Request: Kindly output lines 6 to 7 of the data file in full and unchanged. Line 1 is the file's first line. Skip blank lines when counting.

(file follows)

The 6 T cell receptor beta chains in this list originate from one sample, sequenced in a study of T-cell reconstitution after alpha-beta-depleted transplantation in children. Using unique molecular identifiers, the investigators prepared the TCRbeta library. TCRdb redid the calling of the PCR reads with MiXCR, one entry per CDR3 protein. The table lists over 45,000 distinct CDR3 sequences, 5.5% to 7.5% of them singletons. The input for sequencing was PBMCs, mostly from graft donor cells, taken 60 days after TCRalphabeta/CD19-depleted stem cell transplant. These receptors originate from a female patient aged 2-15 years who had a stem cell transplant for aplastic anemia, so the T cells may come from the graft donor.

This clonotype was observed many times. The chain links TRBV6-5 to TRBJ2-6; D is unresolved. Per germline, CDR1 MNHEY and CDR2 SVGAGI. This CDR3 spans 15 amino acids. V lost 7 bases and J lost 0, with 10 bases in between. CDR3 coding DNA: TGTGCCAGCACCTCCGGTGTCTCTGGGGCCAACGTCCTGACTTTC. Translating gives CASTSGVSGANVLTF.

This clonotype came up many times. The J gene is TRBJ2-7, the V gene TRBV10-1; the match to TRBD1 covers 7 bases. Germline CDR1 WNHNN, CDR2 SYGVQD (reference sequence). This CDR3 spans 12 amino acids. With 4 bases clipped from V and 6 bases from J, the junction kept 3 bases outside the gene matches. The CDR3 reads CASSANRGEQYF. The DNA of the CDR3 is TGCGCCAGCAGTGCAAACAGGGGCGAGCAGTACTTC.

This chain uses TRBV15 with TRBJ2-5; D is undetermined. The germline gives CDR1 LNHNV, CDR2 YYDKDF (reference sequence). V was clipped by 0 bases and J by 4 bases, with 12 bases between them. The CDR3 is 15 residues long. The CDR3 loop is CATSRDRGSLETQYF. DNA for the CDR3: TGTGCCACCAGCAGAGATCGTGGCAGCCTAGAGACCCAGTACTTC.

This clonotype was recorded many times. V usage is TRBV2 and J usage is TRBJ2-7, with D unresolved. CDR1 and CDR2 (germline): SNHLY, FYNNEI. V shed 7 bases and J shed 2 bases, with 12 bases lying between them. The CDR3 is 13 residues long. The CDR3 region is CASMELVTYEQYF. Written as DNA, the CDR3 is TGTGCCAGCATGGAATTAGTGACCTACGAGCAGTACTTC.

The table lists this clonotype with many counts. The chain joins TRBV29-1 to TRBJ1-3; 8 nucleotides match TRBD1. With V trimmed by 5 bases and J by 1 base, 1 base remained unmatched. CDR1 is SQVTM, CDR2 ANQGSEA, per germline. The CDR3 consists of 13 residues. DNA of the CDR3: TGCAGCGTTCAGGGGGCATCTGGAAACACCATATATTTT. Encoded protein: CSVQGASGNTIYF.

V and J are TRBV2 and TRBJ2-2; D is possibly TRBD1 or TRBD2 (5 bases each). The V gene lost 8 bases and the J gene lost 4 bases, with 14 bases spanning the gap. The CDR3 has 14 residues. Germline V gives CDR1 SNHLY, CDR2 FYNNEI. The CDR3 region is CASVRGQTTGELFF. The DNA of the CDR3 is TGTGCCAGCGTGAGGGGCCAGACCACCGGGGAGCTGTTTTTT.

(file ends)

The table lists this clonotype with many counts. The chain joins TRBV29-1 to TRBJ1-3; 8 nucleotides match TRBD1. With V trimmed by 5 bases and J by 1 base, 1 base remained unmatched. CDR1 is SQVTM, CDR2 ANQGSEA, per germline. The CDR3 consists of 13 residues. DNA of the CDR3: TGCAGCGTTCAGGGGGCATCTGGAAACACCATATATTTT. Encoded protein: CSVQGASGNTIYF.

V and J are TRBV2 and TRBJ2-2; D is possibly TRBD1 or TRBD2 (5 bases each). The V gene lost 8 bases and the J gene lost 4 bases, with 14 bases spanning the gap. The CDR3 has 14 residues. Germline V gives CDR1 SNHLY, CDR2 FYNNEI. The CDR3 region is CASVRGQTTGELFF. The DNA of the CDR3 is TGTGCCAGCGTGAGGGGCCAGACCACCGGGGAGCTGTTTTTT.